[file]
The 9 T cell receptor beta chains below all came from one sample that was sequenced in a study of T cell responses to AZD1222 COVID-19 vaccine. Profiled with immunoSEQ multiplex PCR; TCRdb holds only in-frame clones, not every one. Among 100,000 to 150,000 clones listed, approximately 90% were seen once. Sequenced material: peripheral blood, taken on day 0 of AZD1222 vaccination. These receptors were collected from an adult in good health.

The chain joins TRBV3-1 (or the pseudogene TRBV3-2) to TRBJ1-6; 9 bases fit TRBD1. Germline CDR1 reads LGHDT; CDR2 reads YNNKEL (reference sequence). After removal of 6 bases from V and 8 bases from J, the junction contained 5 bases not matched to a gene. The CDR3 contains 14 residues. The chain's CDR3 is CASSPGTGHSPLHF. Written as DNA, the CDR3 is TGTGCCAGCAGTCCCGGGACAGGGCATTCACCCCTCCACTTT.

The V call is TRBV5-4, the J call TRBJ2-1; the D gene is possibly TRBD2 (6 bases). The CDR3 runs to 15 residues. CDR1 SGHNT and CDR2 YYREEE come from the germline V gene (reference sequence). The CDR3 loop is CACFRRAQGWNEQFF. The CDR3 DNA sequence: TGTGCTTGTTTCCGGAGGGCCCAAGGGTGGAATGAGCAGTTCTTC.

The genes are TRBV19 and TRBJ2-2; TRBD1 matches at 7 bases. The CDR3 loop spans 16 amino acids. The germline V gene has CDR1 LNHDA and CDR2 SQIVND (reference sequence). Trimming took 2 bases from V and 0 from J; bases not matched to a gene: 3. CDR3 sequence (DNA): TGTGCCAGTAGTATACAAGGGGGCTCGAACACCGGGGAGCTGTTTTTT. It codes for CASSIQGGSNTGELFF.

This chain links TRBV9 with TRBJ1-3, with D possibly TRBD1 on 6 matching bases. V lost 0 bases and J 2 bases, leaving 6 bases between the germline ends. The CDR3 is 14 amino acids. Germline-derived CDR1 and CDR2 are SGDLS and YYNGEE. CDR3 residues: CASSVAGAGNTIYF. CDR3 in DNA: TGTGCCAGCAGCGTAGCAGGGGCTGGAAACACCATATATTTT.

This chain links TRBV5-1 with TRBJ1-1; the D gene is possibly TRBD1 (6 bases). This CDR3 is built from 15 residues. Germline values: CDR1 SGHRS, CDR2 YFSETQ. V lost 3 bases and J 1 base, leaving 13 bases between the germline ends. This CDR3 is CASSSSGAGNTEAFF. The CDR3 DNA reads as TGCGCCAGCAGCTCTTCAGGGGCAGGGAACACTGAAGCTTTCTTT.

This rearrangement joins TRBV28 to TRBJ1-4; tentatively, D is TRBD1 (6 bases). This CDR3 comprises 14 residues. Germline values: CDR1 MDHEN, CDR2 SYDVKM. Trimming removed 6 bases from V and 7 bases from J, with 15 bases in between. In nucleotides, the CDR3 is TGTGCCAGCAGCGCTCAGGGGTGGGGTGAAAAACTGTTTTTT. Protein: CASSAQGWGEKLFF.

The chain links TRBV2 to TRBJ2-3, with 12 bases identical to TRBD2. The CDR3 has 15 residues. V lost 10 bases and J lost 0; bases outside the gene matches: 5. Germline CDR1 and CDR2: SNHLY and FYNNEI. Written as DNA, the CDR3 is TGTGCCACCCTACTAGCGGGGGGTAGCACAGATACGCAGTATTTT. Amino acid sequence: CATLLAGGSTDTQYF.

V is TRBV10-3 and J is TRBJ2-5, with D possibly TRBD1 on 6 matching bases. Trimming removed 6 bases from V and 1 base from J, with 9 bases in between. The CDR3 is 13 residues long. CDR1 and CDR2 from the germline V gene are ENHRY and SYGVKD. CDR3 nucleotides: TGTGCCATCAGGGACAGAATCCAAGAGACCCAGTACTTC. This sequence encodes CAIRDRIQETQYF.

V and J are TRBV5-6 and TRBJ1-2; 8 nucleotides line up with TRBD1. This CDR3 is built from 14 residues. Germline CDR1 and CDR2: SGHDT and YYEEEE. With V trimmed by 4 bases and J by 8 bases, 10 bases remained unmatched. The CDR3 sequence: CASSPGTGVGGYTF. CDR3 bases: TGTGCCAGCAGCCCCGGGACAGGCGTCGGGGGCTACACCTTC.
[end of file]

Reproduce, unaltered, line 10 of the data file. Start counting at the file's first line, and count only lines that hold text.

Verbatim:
V and J are TRBV5-6 and TRBJ1-2; 8 nucleotides line up with TRBD1. This CDR3 is built from 14 residues. Germline CDR1 and CDR2: SGHDT and YYEEEE. With V trimmed by 4 bases and J by 8 bases, 10 bases remained unmatched. The CDR3 sequence: CASSPGTGVGGYTF. CDR3 bases: TGTGCCAGCAGCCCCGGGACAGGCGTCGGGGGCTACACCTTC.